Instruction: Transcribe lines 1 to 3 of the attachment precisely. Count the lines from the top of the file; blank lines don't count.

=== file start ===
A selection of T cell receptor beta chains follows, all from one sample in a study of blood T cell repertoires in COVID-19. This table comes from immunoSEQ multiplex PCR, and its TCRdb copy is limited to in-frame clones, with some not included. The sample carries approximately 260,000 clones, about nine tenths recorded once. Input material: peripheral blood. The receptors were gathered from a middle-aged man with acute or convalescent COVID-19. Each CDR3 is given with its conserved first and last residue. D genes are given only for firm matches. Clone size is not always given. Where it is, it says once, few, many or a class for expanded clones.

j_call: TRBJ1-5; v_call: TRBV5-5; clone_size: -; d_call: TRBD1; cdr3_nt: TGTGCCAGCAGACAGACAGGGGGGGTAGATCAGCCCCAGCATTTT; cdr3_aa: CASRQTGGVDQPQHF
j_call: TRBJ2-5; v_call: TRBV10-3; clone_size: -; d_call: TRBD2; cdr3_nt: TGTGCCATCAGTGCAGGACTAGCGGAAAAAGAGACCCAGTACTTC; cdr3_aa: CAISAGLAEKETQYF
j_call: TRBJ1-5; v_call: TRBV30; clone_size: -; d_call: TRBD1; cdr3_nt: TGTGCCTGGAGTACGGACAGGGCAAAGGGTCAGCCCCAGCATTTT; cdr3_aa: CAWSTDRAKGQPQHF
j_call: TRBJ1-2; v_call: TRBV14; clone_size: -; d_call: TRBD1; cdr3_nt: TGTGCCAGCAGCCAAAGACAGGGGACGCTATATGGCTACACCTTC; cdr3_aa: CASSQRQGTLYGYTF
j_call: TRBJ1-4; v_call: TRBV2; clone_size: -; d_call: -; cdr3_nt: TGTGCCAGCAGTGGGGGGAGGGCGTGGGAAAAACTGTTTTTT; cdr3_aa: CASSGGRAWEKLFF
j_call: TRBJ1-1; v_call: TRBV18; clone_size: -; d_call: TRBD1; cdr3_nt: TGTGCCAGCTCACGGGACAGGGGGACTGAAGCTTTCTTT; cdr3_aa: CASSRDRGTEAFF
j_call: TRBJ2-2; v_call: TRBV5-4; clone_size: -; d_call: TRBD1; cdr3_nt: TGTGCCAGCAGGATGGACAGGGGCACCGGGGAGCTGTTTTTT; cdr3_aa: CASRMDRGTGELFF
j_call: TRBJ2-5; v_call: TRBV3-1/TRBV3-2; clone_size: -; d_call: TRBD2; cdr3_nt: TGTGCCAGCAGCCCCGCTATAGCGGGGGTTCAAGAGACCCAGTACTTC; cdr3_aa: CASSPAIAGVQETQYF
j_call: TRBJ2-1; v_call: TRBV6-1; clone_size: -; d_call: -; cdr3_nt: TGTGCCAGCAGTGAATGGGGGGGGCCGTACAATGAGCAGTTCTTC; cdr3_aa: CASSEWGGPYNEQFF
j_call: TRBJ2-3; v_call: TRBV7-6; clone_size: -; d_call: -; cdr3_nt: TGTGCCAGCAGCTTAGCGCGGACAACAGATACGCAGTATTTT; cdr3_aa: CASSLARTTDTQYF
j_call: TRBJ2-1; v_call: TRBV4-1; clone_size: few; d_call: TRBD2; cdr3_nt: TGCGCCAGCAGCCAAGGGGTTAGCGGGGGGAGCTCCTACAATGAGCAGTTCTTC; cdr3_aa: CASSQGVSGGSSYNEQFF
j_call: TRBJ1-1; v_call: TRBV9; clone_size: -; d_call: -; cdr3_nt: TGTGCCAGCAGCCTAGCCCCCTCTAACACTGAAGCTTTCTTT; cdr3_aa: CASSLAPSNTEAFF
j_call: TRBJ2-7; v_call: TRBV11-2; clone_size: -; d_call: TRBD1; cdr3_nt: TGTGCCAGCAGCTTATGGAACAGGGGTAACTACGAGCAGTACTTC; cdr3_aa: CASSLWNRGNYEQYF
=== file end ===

A selection of T cell receptor beta chains follows, all from one sample in a study of blood T cell repertoires in COVID-19. This table comes from immunoSEQ multiplex PCR, and its TCRdb copy is limited to in-frame clones, with some not included. The sample carries approximately 260,000 clones, about nine tenths recorded once. Input material: peripheral blood. The receptors were gathered from a middle-aged man with acute or convalescent COVID-19. Each CDR3 is given with its conserved first and last residue. D genes are given only for firm matches. Clone size is not always given. Where it is, it says once, few, many or a class for expanded clones.

j_call: TRBJ1-5; v_call: TRBV5-5; clone_size: -; d_call: TRBD1; cdr3_nt: TGTGCCAGCAGACAGACAGGGGGGGTAGATCAGCCCCAGCATTTT; cdr3_aa: CASRQTGGVDQPQHF
j_call: TRBJ2-5; v_call: TRBV10-3; clone_size: -; d_call: TRBD2; cdr3_nt: TGTGCCATCAGTGCAGGACTAGCGGAAAAAGAGACCCAGTACTTC; cdr3_aa: CAISAGLAEKETQYF